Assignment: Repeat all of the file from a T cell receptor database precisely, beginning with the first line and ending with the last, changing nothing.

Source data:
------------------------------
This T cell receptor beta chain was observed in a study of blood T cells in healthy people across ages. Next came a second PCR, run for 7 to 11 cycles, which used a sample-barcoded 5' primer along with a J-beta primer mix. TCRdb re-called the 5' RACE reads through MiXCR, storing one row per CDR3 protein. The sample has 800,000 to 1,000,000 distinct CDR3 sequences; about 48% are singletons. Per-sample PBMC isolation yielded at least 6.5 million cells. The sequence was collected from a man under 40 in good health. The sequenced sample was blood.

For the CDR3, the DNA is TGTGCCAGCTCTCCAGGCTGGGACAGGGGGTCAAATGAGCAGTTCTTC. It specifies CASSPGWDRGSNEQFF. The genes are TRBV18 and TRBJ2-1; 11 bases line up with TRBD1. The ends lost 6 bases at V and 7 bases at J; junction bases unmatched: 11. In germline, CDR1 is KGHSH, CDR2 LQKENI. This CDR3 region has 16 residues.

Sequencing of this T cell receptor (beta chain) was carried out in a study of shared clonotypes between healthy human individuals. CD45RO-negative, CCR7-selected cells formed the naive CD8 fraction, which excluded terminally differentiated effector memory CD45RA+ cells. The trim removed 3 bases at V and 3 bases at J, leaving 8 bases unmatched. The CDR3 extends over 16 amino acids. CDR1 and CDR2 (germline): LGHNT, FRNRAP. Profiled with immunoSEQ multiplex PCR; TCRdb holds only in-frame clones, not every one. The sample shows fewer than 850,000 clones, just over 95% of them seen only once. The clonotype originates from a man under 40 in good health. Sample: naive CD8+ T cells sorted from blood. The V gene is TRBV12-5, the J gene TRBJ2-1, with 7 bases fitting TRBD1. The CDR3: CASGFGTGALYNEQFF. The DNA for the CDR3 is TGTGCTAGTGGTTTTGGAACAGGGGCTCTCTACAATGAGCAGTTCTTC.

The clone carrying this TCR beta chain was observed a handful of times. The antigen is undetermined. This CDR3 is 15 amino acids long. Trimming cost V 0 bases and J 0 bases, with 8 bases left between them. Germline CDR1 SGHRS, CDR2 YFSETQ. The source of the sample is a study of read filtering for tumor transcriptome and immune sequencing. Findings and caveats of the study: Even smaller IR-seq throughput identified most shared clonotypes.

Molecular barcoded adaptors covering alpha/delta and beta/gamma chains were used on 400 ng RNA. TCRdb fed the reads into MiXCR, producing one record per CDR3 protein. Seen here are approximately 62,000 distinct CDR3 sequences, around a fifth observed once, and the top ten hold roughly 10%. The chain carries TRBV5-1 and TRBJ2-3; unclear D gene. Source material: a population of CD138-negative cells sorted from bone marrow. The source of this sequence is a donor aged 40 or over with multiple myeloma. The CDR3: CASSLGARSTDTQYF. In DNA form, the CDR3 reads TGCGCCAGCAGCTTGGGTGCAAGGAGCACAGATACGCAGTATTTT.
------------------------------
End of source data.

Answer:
This T cell receptor beta chain was observed in a study of blood T cells in healthy people across ages. Next came a second PCR, run for 7 to 11 cycles, which used a sample-barcoded 5' primer along with a J-beta primer mix. TCRdb re-called the 5' RACE reads through MiXCR, storing one row per CDR3 protein. The sample has 800,000 to 1,000,000 distinct CDR3 sequences; about 48% are singletons. Per-sample PBMC isolation yielded at least 6.5 million cells. The sequence was collected from a man under 40 in good health. The sequenced sample was blood.

For the CDR3, the DNA is TGTGCCAGCTCTCCAGGCTGGGACAGGGGGTCAAATGAGCAGTTCTTC. It specifies CASSPGWDRGSNEQFF. The genes are TRBV18 and TRBJ2-1; 11 bases line up with TRBD1. The ends lost 6 bases at V and 7 bases at J; junction bases unmatched: 11. In germline, CDR1 is KGHSH, CDR2 LQKENI. This CDR3 region has 16 residues.

Sequencing of this T cell receptor (beta chain) was carried out in a study of shared clonotypes between healthy human individuals. CD45RO-negative, CCR7-selected cells formed the naive CD8 fraction, which excluded terminally differentiated effector memory CD45RA+ cells. The trim removed 3 bases at V and 3 bases at J, leaving 8 bases unmatched. The CDR3 extends over 16 amino acids. CDR1 and CDR2 (germline): LGHNT, FRNRAP. Profiled with immunoSEQ multiplex PCR; TCRdb holds only in-frame clones, not every one. The sample shows fewer than 850,000 clones, just over 95% of them seen only once. The clonotype originates from a man under 40 in good health. Sample: naive CD8+ T cells sorted from blood. The V gene is TRBV12-5, the J gene TRBJ2-1, with 7 bases fitting TRBD1. The CDR3: CASGFGTGALYNEQFF. The DNA for the CDR3 is TGTGCTAGTGGTTTTGGAACAGGGGCTCTCTACAATGAGCAGTTCTTC.

The clone carrying this TCR beta chain was observed a handful of times. The antigen is undetermined. This CDR3 is 15 amino acids long. Trimming cost V 0 bases and J 0 bases, with 8 bases left between them. Germline CDR1 SGHRS, CDR2 YFSETQ. The source of the sample is a study of read filtering for tumor transcriptome and immune sequencing. Findings and caveats of the study: Even smaller IR-seq throughput identified most shared clonotypes.

Molecular barcoded adaptors covering alpha/delta and beta/gamma chains were used on 400 ng RNA. TCRdb fed the reads into MiXCR, producing one record per CDR3 protein. Seen here are approximately 62,000 distinct CDR3 sequences, around a fifth observed once, and the top ten hold roughly 10%. The chain carries TRBV5-1 and TRBJ2-3; unclear D gene. Source material: a population of CD138-negative cells sorted from bone marrow. The source of this sequence is a donor aged 40 or over with multiple myeloma. The CDR3: CASSLGARSTDTQYF. In DNA form, the CDR3 reads TGCGCCAGCAGCTTGGGTGCAAGGAGCACAGATACGCAGTATTTT.